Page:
iPolitics | Jul 22, 2014
CETA ‘should be initialed by September 25′: EU Trade Commissioner
By BJ Siekierski
The end of the Canada-EU trade agreement (CETA) technical negotiations are “in sight” and the deal should be initialed in time for a late September bilateral summit in Ottawa, EU Trade Commissioner Karel De Gucht said Tuesday.
As the EU continues separate negotiations with the U.S., however, the trade commissioner warned that shifting European views on Investor-State Dispute Settlement (ISDS) could cause complications.
In short, the EU’s position on ISDS — which essentially allows investors to sue governments outside of domestic courts for unfair treatment — has evolved as a result of their Transatlantic Trade and Investment Partnership (TTIP) talks with the U.S.
And a European public consultation that ended on July 13 could ultimately result in its exclusion from TTIP.
That could put the incomplete CETA negotiations in a tricky spot, since both Canada and the EU agreed to include it in their agreement.
The main concern in Europe appears to be that American corporations — as in NAFTA’s Chapter 11 — could use offices in Canada to file claims.
A TTIP exclusion, in other words, might not end up mattering; in many cases, American investors could use CETA, making its final outcome that much more important.
De Gucht addressed that Tuesday.
“We have negotiated an agreement with Canada, and apart from a really, really minor thing now — this is done. We have been negotiating that agreement on the basis of a mandate that has been given to us by the Council of Ministers: a unanimous one. And as a result of that, ISDS is in that agreement,” he told the European Parliament’s international trade committee.
“If we had not negotiated an ISDS provision with Canada, we wouldn’t even have fulfilled our mandate. We will see in the coming weeks what happens — in the coming months what happens.”
Should the EU leadership change their minds at this late stage on including investor-state dispute settlement, a frustrated De Gucht added, there could be serious repercussions.
“It’s very clear what happens with CETA, once it is ready and initialed. I think it should be initialed by the 25th of September when we have the summit with Ottawa,” he said.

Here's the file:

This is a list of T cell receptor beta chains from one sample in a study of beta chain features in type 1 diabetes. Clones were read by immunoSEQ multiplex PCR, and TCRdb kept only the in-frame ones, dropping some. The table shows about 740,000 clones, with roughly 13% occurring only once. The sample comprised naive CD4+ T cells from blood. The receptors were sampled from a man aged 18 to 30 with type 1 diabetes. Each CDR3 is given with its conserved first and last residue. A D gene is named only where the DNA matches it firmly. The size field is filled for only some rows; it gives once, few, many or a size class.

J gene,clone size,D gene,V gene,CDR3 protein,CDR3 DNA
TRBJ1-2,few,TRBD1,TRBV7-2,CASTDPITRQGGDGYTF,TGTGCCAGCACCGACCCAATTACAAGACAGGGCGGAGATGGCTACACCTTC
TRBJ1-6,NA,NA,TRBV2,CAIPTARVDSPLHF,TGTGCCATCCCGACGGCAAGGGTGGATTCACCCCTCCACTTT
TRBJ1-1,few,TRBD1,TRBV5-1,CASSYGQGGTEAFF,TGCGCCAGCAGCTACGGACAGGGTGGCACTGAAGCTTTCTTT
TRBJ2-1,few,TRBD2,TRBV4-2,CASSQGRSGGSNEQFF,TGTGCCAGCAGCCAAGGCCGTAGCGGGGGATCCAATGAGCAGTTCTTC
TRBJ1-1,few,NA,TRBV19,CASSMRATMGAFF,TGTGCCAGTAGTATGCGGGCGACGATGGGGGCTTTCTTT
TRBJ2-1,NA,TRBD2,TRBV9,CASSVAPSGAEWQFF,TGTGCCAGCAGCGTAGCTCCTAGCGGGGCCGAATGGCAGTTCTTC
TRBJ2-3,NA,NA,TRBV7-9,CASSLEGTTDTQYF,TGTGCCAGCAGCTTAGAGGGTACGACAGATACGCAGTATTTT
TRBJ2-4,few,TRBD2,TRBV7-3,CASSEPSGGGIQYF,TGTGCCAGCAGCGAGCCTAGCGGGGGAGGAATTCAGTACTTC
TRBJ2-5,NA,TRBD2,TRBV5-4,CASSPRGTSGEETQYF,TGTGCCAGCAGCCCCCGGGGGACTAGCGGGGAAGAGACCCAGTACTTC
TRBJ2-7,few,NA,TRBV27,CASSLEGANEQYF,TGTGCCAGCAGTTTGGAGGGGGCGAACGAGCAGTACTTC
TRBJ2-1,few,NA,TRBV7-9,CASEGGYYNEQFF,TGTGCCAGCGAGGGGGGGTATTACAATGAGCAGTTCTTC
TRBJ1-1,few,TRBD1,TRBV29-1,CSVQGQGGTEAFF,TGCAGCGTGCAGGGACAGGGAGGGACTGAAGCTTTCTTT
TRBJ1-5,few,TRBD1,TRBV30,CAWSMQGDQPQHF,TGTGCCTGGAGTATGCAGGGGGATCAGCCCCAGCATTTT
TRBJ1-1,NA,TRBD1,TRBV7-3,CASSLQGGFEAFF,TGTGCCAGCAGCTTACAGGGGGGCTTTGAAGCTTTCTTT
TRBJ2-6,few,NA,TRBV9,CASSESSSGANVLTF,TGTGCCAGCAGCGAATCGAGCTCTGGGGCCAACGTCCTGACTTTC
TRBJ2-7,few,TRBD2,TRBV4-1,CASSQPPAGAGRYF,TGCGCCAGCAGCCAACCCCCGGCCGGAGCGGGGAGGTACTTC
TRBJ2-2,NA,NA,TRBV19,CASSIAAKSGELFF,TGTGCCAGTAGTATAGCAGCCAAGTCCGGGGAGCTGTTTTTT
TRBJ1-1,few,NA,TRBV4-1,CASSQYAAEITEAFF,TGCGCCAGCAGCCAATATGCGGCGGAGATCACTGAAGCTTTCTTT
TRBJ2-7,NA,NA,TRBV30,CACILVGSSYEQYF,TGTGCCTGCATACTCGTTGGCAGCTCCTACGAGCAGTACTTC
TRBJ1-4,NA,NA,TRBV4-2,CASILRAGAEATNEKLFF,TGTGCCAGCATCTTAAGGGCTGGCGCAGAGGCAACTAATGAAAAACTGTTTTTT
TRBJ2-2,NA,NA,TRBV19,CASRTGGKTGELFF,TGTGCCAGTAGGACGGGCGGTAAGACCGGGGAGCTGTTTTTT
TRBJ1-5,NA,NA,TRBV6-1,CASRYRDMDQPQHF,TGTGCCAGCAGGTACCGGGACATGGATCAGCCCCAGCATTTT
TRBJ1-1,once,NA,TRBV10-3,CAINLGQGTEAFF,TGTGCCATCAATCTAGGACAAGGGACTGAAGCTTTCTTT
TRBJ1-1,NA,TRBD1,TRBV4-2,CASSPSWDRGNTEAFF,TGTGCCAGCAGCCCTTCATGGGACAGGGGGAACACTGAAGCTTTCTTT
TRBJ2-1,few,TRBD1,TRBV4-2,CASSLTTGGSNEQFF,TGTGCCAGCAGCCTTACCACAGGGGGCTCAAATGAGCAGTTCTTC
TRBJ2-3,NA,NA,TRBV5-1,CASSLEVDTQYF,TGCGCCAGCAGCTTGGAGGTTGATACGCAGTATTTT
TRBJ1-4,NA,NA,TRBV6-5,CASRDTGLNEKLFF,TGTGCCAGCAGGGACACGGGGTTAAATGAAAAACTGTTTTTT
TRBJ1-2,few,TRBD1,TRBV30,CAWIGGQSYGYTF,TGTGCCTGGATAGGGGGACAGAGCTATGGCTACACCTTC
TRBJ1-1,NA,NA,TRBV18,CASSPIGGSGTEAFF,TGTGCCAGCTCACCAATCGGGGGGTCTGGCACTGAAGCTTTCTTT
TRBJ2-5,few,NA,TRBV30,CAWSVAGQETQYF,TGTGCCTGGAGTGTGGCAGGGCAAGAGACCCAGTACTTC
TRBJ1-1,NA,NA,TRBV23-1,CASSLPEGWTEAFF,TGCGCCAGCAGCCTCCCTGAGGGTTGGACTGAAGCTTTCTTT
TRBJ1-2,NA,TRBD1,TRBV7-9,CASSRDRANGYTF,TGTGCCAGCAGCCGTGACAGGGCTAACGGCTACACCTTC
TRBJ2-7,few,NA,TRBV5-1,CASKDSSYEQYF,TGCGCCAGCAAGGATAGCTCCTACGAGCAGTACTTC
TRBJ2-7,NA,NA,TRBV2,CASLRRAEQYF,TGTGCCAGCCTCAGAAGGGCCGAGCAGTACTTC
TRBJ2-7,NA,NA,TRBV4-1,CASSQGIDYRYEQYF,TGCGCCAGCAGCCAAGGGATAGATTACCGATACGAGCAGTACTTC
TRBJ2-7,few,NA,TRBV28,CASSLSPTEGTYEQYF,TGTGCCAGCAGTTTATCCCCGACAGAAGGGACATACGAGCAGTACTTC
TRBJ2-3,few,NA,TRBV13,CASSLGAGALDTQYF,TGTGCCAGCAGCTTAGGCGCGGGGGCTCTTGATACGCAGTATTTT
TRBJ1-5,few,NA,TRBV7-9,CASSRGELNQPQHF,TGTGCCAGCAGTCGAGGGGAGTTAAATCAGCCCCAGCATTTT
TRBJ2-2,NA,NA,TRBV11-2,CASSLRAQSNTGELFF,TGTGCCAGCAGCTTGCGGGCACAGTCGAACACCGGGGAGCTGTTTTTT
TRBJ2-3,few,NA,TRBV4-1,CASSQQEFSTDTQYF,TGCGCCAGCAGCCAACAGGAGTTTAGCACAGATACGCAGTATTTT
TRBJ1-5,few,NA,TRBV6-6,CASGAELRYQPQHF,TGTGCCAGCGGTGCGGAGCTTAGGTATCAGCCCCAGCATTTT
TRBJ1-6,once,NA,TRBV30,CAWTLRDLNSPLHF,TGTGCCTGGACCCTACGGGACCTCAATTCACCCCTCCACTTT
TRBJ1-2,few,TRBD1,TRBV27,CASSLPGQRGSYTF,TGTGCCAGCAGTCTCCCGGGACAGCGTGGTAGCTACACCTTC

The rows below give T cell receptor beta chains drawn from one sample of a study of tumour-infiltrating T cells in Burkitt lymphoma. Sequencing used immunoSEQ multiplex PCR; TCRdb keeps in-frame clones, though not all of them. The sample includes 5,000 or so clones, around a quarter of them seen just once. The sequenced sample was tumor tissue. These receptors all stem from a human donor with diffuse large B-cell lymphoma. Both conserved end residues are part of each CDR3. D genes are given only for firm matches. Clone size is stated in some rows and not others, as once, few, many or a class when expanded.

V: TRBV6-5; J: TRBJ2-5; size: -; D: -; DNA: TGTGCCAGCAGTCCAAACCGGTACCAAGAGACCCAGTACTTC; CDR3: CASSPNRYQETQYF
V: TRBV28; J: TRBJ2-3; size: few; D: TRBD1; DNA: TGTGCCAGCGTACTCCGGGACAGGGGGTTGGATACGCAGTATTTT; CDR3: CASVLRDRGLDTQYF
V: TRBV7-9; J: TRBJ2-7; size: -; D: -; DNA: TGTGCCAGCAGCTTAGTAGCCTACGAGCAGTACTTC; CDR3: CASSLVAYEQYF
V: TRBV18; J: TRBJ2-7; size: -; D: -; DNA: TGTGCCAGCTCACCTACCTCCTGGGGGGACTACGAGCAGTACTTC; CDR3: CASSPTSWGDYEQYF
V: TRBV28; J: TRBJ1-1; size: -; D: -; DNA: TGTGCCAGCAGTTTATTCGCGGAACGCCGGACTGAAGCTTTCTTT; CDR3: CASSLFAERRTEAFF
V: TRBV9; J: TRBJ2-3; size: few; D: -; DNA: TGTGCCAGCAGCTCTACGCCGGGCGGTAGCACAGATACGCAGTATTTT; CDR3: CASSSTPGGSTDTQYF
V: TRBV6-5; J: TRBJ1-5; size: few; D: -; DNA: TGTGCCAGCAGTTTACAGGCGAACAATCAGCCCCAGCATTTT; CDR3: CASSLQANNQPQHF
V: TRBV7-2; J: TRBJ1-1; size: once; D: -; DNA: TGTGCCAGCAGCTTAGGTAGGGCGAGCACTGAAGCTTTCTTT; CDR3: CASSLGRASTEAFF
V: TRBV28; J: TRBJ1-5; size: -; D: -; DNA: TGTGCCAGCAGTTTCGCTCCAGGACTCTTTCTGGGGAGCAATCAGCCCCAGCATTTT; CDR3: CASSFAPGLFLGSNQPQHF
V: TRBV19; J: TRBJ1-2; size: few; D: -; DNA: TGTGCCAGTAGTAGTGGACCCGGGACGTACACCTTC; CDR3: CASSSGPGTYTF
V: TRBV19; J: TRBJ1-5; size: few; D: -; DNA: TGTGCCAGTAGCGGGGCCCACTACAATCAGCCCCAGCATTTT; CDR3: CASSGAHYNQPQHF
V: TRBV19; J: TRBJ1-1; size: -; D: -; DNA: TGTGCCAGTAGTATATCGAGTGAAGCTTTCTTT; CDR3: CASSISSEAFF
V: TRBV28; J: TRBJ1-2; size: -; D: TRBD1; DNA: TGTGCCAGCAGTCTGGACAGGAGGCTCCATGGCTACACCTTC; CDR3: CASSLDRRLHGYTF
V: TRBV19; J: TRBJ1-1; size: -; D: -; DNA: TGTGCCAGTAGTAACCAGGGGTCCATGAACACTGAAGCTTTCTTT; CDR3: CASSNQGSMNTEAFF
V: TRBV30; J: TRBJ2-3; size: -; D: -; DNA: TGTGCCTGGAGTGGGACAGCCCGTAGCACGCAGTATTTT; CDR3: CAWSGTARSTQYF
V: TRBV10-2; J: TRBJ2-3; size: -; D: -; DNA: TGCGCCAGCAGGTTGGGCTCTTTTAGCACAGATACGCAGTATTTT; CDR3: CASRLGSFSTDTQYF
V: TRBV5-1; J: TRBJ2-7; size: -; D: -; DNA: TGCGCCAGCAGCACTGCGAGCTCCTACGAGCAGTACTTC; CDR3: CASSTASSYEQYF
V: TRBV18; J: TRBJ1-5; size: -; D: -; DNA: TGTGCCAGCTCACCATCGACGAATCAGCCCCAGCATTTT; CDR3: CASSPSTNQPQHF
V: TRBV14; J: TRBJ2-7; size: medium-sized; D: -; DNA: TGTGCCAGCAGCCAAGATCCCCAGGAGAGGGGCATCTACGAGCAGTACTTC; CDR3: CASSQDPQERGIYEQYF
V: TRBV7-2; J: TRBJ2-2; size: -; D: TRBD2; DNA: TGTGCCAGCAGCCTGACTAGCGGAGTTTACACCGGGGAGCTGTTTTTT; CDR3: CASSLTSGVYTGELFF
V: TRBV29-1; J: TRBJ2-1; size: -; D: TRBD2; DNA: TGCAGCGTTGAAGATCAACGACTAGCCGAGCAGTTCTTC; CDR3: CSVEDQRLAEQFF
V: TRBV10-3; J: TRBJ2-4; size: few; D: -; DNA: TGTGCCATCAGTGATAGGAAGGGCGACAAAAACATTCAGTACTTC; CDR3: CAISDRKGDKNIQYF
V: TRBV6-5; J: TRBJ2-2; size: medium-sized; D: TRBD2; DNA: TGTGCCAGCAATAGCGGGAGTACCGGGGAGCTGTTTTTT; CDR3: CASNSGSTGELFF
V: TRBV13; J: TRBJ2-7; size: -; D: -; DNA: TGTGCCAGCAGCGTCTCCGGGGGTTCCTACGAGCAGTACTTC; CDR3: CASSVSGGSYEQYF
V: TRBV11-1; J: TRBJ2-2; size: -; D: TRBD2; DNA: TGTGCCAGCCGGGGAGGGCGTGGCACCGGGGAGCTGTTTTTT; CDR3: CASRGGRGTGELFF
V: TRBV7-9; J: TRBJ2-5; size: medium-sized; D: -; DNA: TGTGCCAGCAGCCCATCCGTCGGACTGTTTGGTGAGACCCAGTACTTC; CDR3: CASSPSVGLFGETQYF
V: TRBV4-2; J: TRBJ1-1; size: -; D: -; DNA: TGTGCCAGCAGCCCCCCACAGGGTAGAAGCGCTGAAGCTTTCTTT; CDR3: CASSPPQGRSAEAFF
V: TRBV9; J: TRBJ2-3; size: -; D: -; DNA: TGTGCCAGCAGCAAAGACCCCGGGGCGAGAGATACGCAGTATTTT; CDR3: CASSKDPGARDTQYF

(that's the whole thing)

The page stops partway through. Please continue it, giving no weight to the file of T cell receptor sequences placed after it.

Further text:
By initialing, he was referring to both sides’ chief negotiators signing off on every page of the agreement so that it can then be translated and eventually go through the ratification process.
“Then it will end up on the desk of the Council,” De Gucht said, meaning the body made up of the heads of state of the member states, together with its president and the president of the European Commission.
“If the Council, in all of its wisdom, decides that they don’t agree anymore to something that they had unanimously asked us to do — ok, that’s up to the Council to decide. That’s not in my hands in anymore. The agreement is negotiated on the basis of what was our mandate, and so the Council will have to decide what they do with this. And also you will have to consider what you do with this.”
With the incoming EU Commission President Jean-Claude Junker apparently opposed to including ISDS in the agreement with the U.S., the Council changing their minds is a distinct possibility.
That’s part of the reason the Canadian and European business communities have urged a quick conclusion of CETA.
“This will be a very interesting thing, because it’s not only CETA. We will be confronted with that problem in a number of agreements,” De Gucht said.
“Parliament will have to ask itself whether they want to put in jeopardy a number of agreements and work of years and years on this. I mean, it’s a Parliament, so a Parliament can vote. And that’s what a Parliament is made for, to vote.”